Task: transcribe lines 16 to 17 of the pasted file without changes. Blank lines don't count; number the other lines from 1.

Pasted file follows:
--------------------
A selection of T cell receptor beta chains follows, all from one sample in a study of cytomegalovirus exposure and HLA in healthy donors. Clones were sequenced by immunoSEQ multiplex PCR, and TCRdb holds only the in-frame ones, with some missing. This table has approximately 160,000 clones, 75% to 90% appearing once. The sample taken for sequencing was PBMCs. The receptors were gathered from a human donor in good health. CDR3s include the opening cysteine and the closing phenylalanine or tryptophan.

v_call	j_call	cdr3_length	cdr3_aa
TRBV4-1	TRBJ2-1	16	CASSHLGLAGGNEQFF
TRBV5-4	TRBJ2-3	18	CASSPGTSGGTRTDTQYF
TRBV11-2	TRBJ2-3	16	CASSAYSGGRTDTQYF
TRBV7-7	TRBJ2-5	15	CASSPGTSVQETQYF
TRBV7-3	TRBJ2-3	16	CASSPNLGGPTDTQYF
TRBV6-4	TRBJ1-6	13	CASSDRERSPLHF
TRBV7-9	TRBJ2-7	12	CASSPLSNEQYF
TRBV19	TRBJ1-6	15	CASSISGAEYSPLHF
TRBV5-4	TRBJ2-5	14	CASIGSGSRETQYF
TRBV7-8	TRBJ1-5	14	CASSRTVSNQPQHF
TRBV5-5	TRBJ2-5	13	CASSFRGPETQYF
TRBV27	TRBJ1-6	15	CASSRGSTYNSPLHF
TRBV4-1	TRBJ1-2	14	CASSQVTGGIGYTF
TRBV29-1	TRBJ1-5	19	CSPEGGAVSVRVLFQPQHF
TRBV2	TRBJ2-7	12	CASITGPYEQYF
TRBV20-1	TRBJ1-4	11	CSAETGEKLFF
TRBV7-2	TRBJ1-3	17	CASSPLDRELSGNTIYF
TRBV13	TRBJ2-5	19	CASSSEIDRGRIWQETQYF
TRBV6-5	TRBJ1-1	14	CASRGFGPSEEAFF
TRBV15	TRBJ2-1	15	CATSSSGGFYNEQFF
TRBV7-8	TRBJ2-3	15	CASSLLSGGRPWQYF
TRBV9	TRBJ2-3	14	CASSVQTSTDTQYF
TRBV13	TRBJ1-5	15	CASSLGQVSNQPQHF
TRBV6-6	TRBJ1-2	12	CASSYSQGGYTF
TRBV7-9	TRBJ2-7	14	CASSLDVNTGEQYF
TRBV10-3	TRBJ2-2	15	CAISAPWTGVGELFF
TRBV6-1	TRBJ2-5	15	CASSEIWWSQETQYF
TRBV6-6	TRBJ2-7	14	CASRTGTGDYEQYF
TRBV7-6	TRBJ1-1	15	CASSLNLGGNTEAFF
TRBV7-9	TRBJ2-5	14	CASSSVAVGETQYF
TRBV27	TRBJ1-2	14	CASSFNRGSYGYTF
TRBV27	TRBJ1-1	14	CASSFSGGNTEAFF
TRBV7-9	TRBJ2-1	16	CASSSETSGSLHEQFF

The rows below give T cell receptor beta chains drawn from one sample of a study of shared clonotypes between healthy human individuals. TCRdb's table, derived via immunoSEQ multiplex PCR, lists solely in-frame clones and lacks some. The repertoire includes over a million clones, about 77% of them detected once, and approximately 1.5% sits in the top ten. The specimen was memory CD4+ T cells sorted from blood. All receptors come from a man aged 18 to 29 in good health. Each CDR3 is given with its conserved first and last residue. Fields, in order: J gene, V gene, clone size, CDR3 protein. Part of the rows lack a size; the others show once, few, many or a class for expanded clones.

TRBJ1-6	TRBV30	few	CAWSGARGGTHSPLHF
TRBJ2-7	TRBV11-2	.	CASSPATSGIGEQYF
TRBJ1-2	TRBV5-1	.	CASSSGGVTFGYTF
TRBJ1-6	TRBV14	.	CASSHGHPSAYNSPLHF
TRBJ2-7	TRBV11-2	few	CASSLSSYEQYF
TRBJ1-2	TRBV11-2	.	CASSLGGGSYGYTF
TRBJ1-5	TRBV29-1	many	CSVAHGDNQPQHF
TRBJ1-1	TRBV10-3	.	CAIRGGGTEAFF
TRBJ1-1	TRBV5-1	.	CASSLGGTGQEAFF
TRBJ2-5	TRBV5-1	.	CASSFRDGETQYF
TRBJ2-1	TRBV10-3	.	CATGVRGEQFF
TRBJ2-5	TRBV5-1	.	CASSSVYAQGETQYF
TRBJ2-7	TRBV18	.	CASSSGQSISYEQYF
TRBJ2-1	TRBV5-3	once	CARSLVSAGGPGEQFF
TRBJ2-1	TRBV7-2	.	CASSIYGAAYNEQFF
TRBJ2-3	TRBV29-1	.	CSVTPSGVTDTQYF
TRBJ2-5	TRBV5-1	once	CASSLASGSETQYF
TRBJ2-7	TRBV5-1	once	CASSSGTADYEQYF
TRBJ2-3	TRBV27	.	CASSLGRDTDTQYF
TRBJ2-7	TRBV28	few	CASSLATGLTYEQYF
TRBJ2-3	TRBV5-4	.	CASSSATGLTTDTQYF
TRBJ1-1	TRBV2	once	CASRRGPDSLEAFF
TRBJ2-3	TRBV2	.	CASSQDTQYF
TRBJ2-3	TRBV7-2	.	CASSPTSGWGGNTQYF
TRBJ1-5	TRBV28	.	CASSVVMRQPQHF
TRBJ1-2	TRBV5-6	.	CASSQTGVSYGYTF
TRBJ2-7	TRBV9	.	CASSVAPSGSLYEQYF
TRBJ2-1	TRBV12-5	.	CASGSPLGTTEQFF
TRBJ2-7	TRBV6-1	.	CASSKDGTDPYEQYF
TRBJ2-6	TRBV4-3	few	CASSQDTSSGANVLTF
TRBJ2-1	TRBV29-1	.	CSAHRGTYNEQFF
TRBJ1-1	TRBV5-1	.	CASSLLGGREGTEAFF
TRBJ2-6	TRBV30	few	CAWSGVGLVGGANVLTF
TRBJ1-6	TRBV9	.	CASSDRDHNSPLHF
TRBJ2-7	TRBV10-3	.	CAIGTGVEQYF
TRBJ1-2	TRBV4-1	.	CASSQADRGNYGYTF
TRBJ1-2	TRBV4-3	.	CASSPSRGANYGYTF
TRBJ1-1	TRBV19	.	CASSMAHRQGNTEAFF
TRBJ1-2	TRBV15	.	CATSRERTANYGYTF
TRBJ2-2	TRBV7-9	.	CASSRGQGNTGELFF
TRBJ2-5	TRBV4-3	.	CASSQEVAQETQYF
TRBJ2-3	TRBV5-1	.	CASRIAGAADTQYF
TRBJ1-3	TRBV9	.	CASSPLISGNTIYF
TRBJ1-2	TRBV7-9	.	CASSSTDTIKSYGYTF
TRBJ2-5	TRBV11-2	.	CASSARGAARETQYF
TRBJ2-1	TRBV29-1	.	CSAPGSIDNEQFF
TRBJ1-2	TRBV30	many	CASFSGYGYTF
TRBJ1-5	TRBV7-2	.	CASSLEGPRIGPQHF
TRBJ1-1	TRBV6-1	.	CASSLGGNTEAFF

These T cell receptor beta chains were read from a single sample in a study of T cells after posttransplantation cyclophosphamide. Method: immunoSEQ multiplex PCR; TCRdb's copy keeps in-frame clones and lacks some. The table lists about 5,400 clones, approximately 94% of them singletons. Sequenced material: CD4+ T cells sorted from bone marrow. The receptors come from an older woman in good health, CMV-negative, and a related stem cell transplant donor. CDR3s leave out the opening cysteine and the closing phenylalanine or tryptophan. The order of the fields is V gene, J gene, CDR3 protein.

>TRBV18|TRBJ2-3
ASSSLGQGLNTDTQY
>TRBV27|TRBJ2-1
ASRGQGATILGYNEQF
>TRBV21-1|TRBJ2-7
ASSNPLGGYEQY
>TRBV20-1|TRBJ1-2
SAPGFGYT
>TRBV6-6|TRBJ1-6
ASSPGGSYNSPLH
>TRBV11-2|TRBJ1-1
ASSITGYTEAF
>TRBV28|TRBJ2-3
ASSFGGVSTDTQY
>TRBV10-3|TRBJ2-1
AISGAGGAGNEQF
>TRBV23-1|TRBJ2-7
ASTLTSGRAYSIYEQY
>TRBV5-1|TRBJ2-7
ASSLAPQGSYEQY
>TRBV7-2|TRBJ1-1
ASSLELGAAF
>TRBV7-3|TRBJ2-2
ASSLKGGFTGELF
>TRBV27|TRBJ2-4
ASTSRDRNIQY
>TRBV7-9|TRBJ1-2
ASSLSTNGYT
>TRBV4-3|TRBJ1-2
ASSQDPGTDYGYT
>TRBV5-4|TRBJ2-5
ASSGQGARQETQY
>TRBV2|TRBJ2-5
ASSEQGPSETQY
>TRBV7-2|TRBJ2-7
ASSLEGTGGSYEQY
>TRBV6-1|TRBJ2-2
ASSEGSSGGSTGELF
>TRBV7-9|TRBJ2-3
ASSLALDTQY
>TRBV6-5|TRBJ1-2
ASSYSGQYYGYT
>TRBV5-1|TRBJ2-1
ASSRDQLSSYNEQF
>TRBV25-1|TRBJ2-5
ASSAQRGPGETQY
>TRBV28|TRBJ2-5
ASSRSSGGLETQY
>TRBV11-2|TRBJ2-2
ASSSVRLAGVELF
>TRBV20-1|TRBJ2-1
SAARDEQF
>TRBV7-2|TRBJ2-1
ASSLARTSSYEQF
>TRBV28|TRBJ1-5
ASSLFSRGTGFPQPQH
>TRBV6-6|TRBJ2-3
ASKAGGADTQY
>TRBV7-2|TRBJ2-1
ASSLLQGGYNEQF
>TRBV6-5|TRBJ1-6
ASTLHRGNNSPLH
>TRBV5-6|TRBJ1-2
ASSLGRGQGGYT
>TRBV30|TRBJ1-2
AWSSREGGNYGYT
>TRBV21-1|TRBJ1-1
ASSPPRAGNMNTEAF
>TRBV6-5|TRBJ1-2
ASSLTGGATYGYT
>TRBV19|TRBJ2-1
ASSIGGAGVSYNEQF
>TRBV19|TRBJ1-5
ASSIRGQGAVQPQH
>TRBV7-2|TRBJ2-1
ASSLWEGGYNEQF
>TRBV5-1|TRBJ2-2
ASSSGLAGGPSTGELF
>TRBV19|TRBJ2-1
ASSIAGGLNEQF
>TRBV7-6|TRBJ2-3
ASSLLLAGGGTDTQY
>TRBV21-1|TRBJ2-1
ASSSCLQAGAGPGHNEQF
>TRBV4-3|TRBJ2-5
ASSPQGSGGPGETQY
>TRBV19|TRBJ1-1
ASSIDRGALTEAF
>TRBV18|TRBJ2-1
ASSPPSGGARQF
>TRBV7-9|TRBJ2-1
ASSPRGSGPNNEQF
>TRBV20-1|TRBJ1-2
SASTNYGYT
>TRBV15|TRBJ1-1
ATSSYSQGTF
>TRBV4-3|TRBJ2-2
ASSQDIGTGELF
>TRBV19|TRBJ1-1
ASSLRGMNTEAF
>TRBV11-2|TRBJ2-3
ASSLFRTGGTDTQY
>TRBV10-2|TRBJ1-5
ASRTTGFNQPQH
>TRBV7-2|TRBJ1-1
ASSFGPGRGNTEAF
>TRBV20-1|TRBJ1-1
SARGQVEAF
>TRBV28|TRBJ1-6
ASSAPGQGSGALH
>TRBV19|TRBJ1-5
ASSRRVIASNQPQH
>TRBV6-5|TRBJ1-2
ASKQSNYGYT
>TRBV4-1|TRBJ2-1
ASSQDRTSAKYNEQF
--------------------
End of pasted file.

TRBV29-1	TRBJ1-5	19	CSPEGGAVSVRVLFQPQHF
TRBV2	TRBJ2-7	12	CASITGPYEQYF